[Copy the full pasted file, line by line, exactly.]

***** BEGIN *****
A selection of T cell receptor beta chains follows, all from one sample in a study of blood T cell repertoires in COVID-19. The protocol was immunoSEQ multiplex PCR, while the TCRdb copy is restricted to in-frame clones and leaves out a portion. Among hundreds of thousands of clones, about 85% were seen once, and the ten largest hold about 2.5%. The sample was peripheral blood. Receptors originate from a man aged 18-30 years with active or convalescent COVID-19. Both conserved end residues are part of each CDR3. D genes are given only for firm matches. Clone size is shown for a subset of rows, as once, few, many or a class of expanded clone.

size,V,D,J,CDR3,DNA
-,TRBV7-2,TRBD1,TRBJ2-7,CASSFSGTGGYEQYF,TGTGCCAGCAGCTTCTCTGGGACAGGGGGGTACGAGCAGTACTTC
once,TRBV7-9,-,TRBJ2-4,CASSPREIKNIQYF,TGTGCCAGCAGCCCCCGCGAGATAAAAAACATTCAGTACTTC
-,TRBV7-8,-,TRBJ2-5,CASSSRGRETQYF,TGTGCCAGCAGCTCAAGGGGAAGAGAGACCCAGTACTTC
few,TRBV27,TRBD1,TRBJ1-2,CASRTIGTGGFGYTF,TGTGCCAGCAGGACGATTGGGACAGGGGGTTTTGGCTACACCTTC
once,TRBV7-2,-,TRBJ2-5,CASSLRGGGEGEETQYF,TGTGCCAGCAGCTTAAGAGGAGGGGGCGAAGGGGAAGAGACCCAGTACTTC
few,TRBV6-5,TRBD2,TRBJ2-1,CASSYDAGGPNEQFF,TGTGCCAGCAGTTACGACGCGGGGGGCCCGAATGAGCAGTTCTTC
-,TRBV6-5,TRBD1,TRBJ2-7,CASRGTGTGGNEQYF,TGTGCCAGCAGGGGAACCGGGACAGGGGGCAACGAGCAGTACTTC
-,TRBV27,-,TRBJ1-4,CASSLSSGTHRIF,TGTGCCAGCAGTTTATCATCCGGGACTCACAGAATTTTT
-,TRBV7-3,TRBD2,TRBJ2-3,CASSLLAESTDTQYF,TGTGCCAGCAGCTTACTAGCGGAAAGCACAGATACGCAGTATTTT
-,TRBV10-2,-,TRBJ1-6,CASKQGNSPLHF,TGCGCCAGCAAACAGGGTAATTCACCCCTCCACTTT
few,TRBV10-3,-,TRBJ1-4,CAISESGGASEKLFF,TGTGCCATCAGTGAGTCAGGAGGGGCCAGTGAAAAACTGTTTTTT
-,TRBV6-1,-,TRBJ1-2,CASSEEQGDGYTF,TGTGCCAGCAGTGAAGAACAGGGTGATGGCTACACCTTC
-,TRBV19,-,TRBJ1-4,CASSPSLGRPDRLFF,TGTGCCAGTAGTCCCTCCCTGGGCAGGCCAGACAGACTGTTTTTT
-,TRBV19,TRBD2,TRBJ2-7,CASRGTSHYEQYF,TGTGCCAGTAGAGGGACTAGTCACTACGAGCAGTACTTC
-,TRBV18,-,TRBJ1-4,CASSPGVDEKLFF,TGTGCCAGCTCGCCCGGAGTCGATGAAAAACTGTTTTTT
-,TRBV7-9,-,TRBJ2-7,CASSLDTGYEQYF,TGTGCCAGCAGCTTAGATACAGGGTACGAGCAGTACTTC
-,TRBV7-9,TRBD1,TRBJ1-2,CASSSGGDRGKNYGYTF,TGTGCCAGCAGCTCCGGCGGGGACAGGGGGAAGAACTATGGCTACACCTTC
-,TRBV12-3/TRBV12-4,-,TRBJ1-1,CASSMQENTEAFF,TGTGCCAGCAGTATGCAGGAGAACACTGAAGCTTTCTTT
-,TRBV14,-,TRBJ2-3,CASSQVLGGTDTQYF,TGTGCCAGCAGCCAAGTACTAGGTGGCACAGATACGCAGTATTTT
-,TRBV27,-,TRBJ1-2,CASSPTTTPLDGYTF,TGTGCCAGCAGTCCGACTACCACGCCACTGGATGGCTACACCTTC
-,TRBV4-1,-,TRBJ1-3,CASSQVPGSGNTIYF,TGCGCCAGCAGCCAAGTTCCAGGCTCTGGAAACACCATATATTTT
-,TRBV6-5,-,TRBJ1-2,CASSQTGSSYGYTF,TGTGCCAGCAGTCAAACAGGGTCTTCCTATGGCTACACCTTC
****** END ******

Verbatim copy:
A selection of T cell receptor beta chains follows, all from one sample in a study of blood T cell repertoires in COVID-19. The protocol was immunoSEQ multiplex PCR, while the TCRdb copy is restricted to in-frame clones and leaves out a portion. Among hundreds of thousands of clones, about 85% were seen once, and the ten largest hold about 2.5%. The sample was peripheral blood. Receptors originate from a man aged 18-30 years with active or convalescent COVID-19. Both conserved end residues are part of each CDR3. D genes are given only for firm matches. Clone size is shown for a subset of rows, as once, few, many or a class of expanded clone.

size,V,D,J,CDR3,DNA
-,TRBV7-2,TRBD1,TRBJ2-7,CASSFSGTGGYEQYF,TGTGCCAGCAGCTTCTCTGGGACAGGGGGGTACGAGCAGTACTTC
once,TRBV7-9,-,TRBJ2-4,CASSPREIKNIQYF,TGTGCCAGCAGCCCCCGCGAGATAAAAAACATTCAGTACTTC
-,TRBV7-8,-,TRBJ2-5,CASSSRGRETQYF,TGTGCCAGCAGCTCAAGGGGAAGAGAGACCCAGTACTTC
few,TRBV27,TRBD1,TRBJ1-2,CASRTIGTGGFGYTF,TGTGCCAGCAGGACGATTGGGACAGGGGGTTTTGGCTACACCTTC
once,TRBV7-2,-,TRBJ2-5,CASSLRGGGEGEETQYF,TGTGCCAGCAGCTTAAGAGGAGGGGGCGAAGGGGAAGAGACCCAGTACTTC
few,TRBV6-5,TRBD2,TRBJ2-1,CASSYDAGGPNEQFF,TGTGCCAGCAGTTACGACGCGGGGGGCCCGAATGAGCAGTTCTTC
-,TRBV6-5,TRBD1,TRBJ2-7,CASRGTGTGGNEQYF,TGTGCCAGCAGGGGAACCGGGACAGGGGGCAACGAGCAGTACTTC
-,TRBV27,-,TRBJ1-4,CASSLSSGTHRIF,TGTGCCAGCAGTTTATCATCCGGGACTCACAGAATTTTT
-,TRBV7-3,TRBD2,TRBJ2-3,CASSLLAESTDTQYF,TGTGCCAGCAGCTTACTAGCGGAAAGCACAGATACGCAGTATTTT
-,TRBV10-2,-,TRBJ1-6,CASKQGNSPLHF,TGCGCCAGCAAACAGGGTAATTCACCCCTCCACTTT
few,TRBV10-3,-,TRBJ1-4,CAISESGGASEKLFF,TGTGCCATCAGTGAGTCAGGAGGGGCCAGTGAAAAACTGTTTTTT
-,TRBV6-1,-,TRBJ1-2,CASSEEQGDGYTF,TGTGCCAGCAGTGAAGAACAGGGTGATGGCTACACCTTC
-,TRBV19,-,TRBJ1-4,CASSPSLGRPDRLFF,TGTGCCAGTAGTCCCTCCCTGGGCAGGCCAGACAGACTGTTTTTT
-,TRBV19,TRBD2,TRBJ2-7,CASRGTSHYEQYF,TGTGCCAGTAGAGGGACTAGTCACTACGAGCAGTACTTC
-,TRBV18,-,TRBJ1-4,CASSPGVDEKLFF,TGTGCCAGCTCGCCCGGAGTCGATGAAAAACTGTTTTTT
-,TRBV7-9,-,TRBJ2-7,CASSLDTGYEQYF,TGTGCCAGCAGCTTAGATACAGGGTACGAGCAGTACTTC
-,TRBV7-9,TRBD1,TRBJ1-2,CASSSGGDRGKNYGYTF,TGTGCCAGCAGCTCCGGCGGGGACAGGGGGAAGAACTATGGCTACACCTTC
-,TRBV12-3/TRBV12-4,-,TRBJ1-1,CASSMQENTEAFF,TGTGCCAGCAGTATGCAGGAGAACACTGAAGCTTTCTTT
-,TRBV14,-,TRBJ2-3,CASSQVLGGTDTQYF,TGTGCCAGCAGCCAAGTACTAGGTGGCACAGATACGCAGTATTTT
-,TRBV27,-,TRBJ1-2,CASSPTTTPLDGYTF,TGTGCCAGCAGTCCGACTACCACGCCACTGGATGGCTACACCTTC
-,TRBV4-1,-,TRBJ1-3,CASSQVPGSGNTIYF,TGCGCCAGCAGCCAAGTTCCAGGCTCTGGAAACACCATATATTTT
-,TRBV6-5,-,TRBJ1-2,CASSQTGSSYGYTF,TGTGCCAGCAGTCAAACAGGGTCTTCCTATGGCTACACCTTC